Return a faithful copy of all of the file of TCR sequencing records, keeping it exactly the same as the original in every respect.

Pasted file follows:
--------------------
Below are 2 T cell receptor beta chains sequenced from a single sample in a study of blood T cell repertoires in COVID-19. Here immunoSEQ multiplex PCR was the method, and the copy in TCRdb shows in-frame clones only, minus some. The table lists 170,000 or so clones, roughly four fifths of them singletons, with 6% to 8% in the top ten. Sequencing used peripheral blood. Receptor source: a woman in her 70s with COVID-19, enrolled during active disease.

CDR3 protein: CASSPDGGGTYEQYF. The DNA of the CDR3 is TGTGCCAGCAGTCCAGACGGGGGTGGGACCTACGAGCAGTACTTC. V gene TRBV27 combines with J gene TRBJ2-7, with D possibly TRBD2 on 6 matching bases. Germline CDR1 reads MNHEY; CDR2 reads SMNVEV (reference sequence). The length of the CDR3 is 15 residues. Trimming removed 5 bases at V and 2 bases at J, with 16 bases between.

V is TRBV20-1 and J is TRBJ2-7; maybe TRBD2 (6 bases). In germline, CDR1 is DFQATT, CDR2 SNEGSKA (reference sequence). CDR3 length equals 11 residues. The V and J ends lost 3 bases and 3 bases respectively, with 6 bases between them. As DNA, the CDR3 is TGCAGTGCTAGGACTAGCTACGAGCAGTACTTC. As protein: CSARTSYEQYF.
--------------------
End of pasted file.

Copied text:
Below are 2 T cell receptor beta chains sequenced from a single sample in a study of blood T cell repertoires in COVID-19. Here immunoSEQ multiplex PCR was the method, and the copy in TCRdb shows in-frame clones only, minus some. The table lists 170,000 or so clones, roughly four fifths of them singletons, with 6% to 8% in the top ten. Sequencing used peripheral blood. Receptor source: a woman in her 70s with COVID-19, enrolled during active disease.

CDR3 protein: CASSPDGGGTYEQYF. The DNA of the CDR3 is TGTGCCAGCAGTCCAGACGGGGGTGGGACCTACGAGCAGTACTTC. V gene TRBV27 combines with J gene TRBJ2-7, with D possibly TRBD2 on 6 matching bases. Germline CDR1 reads MNHEY; CDR2 reads SMNVEV (reference sequence). The length of the CDR3 is 15 residues. Trimming removed 5 bases at V and 2 bases at J, with 16 bases between.

V is TRBV20-1 and J is TRBJ2-7; maybe TRBD2 (6 bases). In germline, CDR1 is DFQATT, CDR2 SNEGSKA (reference sequence). CDR3 length equals 11 residues. The V and J ends lost 3 bases and 3 bases respectively, with 6 bases between them. As DNA, the CDR3 is TGCAGTGCTAGGACTAGCTACGAGCAGTACTTC. As protein: CSARTSYEQYF.